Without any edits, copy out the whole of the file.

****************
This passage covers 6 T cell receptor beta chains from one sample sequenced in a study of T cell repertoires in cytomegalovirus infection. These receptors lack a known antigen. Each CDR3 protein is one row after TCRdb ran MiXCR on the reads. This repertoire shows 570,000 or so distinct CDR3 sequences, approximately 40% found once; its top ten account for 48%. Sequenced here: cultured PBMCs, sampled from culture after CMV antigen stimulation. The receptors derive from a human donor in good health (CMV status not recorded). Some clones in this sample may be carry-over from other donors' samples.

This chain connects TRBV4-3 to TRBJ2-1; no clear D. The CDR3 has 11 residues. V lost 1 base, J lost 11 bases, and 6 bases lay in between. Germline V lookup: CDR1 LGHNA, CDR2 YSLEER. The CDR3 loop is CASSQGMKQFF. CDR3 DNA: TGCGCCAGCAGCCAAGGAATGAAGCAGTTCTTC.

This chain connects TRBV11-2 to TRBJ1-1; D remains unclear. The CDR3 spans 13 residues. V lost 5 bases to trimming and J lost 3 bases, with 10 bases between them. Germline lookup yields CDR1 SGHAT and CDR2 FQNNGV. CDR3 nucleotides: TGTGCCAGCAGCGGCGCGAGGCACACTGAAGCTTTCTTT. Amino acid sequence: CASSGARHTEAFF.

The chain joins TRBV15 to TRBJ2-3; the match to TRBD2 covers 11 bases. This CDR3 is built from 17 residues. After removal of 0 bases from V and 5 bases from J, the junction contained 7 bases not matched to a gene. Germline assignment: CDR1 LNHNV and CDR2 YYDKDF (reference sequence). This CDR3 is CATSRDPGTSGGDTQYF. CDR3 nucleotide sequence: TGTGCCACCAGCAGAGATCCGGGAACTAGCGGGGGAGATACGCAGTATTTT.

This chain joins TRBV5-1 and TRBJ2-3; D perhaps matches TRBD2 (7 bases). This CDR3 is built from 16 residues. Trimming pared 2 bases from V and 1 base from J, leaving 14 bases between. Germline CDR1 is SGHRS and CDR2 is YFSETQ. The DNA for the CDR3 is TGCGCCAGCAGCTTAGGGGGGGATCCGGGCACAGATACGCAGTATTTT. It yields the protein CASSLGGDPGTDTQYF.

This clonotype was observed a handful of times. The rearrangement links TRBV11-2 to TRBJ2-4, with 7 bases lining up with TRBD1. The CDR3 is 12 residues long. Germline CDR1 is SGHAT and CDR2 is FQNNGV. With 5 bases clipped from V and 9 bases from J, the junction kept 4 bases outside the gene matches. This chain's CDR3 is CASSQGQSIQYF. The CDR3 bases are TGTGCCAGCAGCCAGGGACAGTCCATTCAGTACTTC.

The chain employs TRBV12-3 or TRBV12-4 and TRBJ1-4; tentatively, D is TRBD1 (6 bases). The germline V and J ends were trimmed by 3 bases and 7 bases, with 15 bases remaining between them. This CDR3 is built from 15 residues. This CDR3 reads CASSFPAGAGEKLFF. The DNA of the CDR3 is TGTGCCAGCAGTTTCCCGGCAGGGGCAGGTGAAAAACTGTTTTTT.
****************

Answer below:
This passage covers 6 T cell receptor beta chains from one sample sequenced in a study of T cell repertoires in cytomegalovirus infection. These receptors lack a known antigen. Each CDR3 protein is one row after TCRdb ran MiXCR on the reads. This repertoire shows 570,000 or so distinct CDR3 sequences, approximately 40% found once; its top ten account for 48%. Sequenced here: cultured PBMCs, sampled from culture after CMV antigen stimulation. The receptors derive from a human donor in good health (CMV status not recorded). Some clones in this sample may be carry-over from other donors' samples.

This chain connects TRBV4-3 to TRBJ2-1; no clear D. The CDR3 has 11 residues. V lost 1 base, J lost 11 bases, and 6 bases lay in between. Germline V lookup: CDR1 LGHNA, CDR2 YSLEER. The CDR3 loop is CASSQGMKQFF. CDR3 DNA: TGCGCCAGCAGCCAAGGAATGAAGCAGTTCTTC.

This chain connects TRBV11-2 to TRBJ1-1; D remains unclear. The CDR3 spans 13 residues. V lost 5 bases to trimming and J lost 3 bases, with 10 bases between them. Germline lookup yields CDR1 SGHAT and CDR2 FQNNGV. CDR3 nucleotides: TGTGCCAGCAGCGGCGCGAGGCACACTGAAGCTTTCTTT. Amino acid sequence: CASSGARHTEAFF.

The chain joins TRBV15 to TRBJ2-3; the match to TRBD2 covers 11 bases. This CDR3 is built from 17 residues. After removal of 0 bases from V and 5 bases from J, the junction contained 7 bases not matched to a gene. Germline assignment: CDR1 LNHNV and CDR2 YYDKDF (reference sequence). This CDR3 is CATSRDPGTSGGDTQYF. CDR3 nucleotide sequence: TGTGCCACCAGCAGAGATCCGGGAACTAGCGGGGGAGATACGCAGTATTTT.

This chain joins TRBV5-1 and TRBJ2-3; D perhaps matches TRBD2 (7 bases). This CDR3 is built from 16 residues. Trimming pared 2 bases from V and 1 base from J, leaving 14 bases between. Germline CDR1 is SGHRS and CDR2 is YFSETQ. The DNA for the CDR3 is TGCGCCAGCAGCTTAGGGGGGGATCCGGGCACAGATACGCAGTATTTT. It yields the protein CASSLGGDPGTDTQYF.

This clonotype was observed a handful of times. The rearrangement links TRBV11-2 to TRBJ2-4, with 7 bases lining up with TRBD1. The CDR3 is 12 residues long. Germline CDR1 is SGHAT and CDR2 is FQNNGV. With 5 bases clipped from V and 9 bases from J, the junction kept 4 bases outside the gene matches. This chain's CDR3 is CASSQGQSIQYF. The CDR3 bases are TGTGCCAGCAGCCAGGGACAGTCCATTCAGTACTTC.

The chain employs TRBV12-3 or TRBV12-4 and TRBJ1-4; tentatively, D is TRBD1 (6 bases). The germline V and J ends were trimmed by 3 bases and 7 bases, with 15 bases remaining between them. This CDR3 is built from 15 residues. This CDR3 reads CASSFPAGAGEKLFF. The DNA of the CDR3 is TGTGCCAGCAGTTTCCCGGCAGGGGCAGGTGAAAAACTGTTTTTT.